Washington International Law Journal


Molly Utter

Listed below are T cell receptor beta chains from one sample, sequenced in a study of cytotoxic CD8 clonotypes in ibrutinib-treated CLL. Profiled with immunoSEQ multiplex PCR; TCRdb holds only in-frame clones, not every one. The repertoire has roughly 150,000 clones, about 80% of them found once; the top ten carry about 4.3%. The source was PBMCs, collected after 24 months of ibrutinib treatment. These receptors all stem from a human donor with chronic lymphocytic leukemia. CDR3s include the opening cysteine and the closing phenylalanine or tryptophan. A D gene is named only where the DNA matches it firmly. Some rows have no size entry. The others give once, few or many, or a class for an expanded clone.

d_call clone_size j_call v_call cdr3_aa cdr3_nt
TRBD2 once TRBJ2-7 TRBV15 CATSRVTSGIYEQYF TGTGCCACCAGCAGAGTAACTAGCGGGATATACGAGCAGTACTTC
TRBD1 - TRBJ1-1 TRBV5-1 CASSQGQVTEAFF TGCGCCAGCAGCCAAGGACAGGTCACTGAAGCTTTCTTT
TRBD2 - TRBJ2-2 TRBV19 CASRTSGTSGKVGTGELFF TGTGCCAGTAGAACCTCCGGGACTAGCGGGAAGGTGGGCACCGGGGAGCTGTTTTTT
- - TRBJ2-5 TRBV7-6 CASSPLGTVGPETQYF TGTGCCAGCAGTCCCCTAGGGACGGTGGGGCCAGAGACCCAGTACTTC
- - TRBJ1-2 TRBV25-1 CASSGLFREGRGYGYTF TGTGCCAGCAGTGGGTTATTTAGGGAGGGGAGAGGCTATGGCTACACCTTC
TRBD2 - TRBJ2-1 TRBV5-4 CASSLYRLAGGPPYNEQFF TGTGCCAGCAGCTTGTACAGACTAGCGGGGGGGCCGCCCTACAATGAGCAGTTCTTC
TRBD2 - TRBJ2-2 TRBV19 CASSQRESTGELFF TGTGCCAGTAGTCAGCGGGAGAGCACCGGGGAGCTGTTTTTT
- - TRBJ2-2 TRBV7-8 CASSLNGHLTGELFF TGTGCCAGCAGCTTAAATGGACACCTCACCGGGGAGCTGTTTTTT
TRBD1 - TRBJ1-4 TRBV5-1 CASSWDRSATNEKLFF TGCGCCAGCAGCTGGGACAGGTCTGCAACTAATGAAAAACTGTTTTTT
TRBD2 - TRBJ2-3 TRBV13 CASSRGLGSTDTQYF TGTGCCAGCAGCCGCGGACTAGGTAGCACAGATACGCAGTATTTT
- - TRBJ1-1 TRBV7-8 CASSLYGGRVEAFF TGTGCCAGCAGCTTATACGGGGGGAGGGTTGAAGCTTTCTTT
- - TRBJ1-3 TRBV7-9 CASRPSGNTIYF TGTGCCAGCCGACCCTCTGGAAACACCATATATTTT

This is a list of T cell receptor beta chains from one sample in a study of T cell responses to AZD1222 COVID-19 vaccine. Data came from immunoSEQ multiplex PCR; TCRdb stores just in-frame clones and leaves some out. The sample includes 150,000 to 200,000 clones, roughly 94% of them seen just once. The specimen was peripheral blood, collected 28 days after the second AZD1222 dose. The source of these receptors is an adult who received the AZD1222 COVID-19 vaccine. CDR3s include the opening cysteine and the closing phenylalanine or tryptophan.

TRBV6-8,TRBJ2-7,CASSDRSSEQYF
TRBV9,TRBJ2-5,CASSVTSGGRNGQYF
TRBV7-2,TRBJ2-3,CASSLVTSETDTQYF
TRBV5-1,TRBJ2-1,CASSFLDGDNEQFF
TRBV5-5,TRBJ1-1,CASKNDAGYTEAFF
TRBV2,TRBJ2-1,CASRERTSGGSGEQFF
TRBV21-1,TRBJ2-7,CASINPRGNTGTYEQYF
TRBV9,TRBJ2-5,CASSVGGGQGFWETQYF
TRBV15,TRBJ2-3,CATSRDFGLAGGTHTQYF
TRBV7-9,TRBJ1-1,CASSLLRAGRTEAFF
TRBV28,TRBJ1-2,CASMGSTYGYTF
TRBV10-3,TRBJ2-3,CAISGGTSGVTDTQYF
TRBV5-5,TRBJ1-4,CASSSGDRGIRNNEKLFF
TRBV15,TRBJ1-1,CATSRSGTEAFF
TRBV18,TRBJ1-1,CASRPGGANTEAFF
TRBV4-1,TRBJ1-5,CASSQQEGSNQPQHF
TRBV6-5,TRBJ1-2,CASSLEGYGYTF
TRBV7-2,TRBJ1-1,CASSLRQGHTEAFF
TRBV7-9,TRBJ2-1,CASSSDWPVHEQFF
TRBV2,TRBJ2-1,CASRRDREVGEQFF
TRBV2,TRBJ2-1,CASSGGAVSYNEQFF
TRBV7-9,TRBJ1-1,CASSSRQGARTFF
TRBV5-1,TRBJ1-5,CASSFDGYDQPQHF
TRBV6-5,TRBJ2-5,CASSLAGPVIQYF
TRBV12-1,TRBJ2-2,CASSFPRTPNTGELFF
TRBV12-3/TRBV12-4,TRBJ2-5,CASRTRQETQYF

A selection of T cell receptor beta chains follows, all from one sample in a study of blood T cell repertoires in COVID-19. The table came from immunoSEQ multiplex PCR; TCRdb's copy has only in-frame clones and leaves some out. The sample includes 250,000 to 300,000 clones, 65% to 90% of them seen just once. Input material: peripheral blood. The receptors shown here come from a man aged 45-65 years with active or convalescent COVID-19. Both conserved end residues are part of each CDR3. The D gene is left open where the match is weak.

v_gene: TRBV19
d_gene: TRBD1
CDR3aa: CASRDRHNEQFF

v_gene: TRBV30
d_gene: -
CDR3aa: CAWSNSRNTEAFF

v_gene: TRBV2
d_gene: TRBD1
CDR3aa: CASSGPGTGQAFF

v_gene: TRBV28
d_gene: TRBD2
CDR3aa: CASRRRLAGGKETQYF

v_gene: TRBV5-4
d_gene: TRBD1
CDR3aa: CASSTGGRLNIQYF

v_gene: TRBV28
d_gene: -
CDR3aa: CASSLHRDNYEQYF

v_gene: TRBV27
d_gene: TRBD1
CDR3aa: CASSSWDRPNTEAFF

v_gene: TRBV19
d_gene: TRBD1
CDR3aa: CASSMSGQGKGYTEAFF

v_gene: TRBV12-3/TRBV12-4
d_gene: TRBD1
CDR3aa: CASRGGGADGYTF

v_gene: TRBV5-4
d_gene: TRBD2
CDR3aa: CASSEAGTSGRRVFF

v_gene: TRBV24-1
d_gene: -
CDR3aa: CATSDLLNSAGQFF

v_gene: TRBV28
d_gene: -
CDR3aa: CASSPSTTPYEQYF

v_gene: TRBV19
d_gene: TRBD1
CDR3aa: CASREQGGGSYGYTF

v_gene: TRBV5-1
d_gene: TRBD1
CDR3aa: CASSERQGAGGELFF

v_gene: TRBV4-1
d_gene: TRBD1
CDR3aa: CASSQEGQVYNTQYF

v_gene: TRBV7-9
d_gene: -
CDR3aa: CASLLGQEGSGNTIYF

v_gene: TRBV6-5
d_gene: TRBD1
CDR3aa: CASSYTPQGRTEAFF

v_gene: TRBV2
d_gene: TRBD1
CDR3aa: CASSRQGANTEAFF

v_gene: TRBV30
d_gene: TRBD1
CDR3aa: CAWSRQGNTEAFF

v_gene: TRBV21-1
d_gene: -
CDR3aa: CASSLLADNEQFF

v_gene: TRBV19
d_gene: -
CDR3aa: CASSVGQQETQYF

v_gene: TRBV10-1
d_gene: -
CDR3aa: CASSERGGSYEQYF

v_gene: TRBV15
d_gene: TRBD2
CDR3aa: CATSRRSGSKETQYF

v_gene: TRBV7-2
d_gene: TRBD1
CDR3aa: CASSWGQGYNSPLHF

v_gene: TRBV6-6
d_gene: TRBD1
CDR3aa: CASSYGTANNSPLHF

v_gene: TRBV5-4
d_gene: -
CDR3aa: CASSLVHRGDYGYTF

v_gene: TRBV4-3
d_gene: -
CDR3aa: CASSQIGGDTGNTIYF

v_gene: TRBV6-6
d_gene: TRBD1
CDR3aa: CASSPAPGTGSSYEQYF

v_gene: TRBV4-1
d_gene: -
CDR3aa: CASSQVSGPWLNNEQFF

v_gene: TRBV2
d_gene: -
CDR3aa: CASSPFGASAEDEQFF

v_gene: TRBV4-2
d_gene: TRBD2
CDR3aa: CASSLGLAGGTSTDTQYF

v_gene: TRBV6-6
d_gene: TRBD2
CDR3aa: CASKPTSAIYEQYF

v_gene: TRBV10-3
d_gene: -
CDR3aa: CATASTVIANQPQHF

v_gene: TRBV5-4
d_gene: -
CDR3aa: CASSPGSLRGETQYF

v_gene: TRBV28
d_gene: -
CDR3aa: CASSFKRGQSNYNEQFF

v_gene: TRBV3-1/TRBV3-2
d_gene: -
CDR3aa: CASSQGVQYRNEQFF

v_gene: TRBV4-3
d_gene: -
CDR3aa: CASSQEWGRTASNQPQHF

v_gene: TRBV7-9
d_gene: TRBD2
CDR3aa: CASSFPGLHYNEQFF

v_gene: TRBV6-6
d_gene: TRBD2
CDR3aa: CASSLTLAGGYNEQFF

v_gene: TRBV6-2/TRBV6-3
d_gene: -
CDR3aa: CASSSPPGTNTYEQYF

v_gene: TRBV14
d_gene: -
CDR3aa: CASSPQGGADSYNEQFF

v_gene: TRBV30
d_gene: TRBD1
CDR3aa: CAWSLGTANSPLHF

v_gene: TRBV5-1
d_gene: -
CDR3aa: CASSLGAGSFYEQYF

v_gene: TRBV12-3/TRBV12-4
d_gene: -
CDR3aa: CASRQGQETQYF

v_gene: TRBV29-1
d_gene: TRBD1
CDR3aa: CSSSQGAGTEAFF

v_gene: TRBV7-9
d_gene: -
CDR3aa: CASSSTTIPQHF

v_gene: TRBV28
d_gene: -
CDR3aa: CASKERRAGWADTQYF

After a fifteen-year civil war, the Mozambique government turned to customary justice to address the conflicts that emerged during the war by creating Community Courts. The goal of the Community Courts was to mimic their successful grassroots predecessors, the Popular Courts, and to bring justice to the people, by the people. Yet one year before the creation of the Community Courts, the Mozambican government implemented the Law on the Organization of the Judiciary, which limited formal jurisdiction to the district level and excluded grassroot courts from the official judicial structure. Grassroot courts, most significantly the Popular Courts, ceased to run and were disbanded. This article discusses the question: if the Mozambican government excluded grassroot courts, why did the Frente de Libertacao de Mocambique (FRELIMO) government create the Community Courts? This article argues that the new FRELIMO government created the Community Courts as a tool of political control. This article then explores several recommendations to avoid misuse of customary courts by courts in post-conflict states. First, states should consider placing customary courts under the judicial branch to prevent post-conflict governments from using community courts as a tool of political control. Second, community courts must operate on a continuum between partial-incorporation and non-incorporation into the formal justice system, depending on the cases being adjudicated. Third, the role of codification of customary laws should be reevaluated considering codification’s effect on community culture. Despite the advantages of codification, it allows central governments to take away a community’s culture and halt the progressive and flexible nature of customary law. Lastly, international scholars must accept that customary justice is necessary and compatible with state-building in post-conflict societies.

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